Nice work, if 'ya can get it.

Today, where once beat the economic lifeblood of Ontonagon, there're only acres upon acres of mostly empty field surrounded by a high fence topped with barbed wire. This fallow ground is kept watch over by private security, hired by the Company to  protect its remaining interests in Ontonagon, whatever in the world those might be.



What's true is this:

According to law, Smurfit Stone owned the mill at Ontonagon. It was theirs to do with as they pleased, for whatever reasons they chose. And it was widely considered only good business for them to do what they did.

What's also true is this:

The Company didn't build that mill, they just bought it. And once they decided to abandon the place, by any reasonable moral standard if anyone had right of ownership over that mill, it was the community of Ontonagon, as theirs was a generational investment that can't be measured in dollars.

Now prime lakefront land on Superior stands fallow, apparently held in local hands but under restrictive covenants, future disposition undetermined.

An ex-employee told me there'll never be housing built on the land as before the environmental laws of the last few decades, lime and other toxins inherent to the milling process were dumped onsite.

If true, that creates both one more manmade wilderness on Superior's shore and leaves another sure sign of the legacy bequeathed by Capital when given free reign over our resources. Which along with a wide variety of poisons has left an entire region in poverty and despair.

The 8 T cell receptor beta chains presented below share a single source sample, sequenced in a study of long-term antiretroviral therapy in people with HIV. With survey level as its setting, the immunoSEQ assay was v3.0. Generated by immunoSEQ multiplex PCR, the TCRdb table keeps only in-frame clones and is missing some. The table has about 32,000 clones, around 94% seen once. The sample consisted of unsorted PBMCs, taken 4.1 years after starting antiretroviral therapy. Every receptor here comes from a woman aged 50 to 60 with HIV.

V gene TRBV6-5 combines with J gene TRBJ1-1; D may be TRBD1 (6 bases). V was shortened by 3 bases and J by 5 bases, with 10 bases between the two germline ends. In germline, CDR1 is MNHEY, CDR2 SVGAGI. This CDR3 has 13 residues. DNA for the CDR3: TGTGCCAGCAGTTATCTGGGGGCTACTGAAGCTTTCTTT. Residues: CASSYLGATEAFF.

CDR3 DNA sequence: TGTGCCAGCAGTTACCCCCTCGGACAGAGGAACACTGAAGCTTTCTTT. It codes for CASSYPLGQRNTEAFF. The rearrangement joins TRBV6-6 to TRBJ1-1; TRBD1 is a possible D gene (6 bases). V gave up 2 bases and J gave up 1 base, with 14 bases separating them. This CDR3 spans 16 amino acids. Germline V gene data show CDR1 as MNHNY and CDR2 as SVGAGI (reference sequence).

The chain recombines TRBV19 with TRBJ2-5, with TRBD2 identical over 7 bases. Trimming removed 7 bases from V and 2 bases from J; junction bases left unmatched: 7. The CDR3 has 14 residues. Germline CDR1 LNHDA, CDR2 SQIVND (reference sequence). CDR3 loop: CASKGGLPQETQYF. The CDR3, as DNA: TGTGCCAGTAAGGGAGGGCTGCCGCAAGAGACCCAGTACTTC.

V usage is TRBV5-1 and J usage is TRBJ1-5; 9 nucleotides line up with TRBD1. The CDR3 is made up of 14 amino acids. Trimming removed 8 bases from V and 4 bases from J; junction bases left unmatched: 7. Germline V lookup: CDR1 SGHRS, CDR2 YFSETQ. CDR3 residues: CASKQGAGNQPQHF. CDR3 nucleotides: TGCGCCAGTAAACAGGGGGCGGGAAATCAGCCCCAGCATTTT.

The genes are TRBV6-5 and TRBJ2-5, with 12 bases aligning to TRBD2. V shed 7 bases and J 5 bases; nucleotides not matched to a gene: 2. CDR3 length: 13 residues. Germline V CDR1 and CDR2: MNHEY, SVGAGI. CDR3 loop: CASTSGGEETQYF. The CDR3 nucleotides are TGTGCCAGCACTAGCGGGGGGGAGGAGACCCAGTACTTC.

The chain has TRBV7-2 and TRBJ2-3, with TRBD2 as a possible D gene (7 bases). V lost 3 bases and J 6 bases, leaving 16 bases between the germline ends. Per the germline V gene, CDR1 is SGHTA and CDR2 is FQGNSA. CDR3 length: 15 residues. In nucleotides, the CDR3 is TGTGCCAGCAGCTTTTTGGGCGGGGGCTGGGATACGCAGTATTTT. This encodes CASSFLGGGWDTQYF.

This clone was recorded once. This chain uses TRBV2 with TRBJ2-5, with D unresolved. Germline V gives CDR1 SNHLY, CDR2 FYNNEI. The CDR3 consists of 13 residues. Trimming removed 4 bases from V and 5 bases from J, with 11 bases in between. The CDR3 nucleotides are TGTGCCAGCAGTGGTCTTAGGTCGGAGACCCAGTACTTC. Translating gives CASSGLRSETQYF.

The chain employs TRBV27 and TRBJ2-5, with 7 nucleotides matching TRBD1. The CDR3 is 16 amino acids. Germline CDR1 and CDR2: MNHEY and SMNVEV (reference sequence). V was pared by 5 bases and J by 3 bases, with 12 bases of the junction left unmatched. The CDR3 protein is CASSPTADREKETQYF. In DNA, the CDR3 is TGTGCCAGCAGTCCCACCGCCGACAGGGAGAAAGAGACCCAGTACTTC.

What advocates for 'Job Creators' seem to resolutely ignore is that while (for example) a paper plant processes lumber down to salable product, without a community of workers it'd process nothing, ever.

Without workers, there'd never have been a mill in Ontonagon. Without workers there'd never have been product to sell to finance the debt Smurfit Stone used to acquire other paper companies and dig itself so deep into the hole t it could only resort to creative destruction as a last, best resort to reap profit from its investment.

Without those workers from this community absorbed a fatal hit to ensure some other operation could never come into Ontonagon and freely compete, the executives of Smurfit Stone wouldn't have emerged from bankruptcy able to sell to another company and secure great piles of personal wealth for themselves in the bargain.

As of the 2000 Census, the median annual income of the 786 households in Ontonagon stood at $28,300.  You can bet both the number of households and the income has shrunk since. At any rate, that's chump change, for those who managed to manage this place right into dust.

The good citizens of Ontonagon didn't want charity. They didn't ask for a handout. They simply asked for the chance to keep their town alive by maintaining a facility it's onetime owner no longer cared to own.

They never had a chance.

Creative destruction, the Job Creators call that. They say it's a good and proper thing and reflects the best of who we are. They say without we leave the Invisible Hand do its thing, we'd no longer be America.

I say that's just foul history repeating itself -- with honest, hardworking folk getting hosed over & over & over again in the bargain.

And the only real difference between this mill at Ontonagon and the Wolverine Mohawk or Nonesuch or the Cliff location or dozens of other similar sites, left by Capital to crumble where once they stood?

This being the 21st Century and not the 20th, the Company recycled its mistakes for cold cash on the barrelhead.

Which means that 100 years from now no one like me will ever stand near the fabled Ontonagon River amidst the mysterious ruins of long abandoned promises and have the opportunity to wonder...


How is it they didn't know better, than to let it come to this?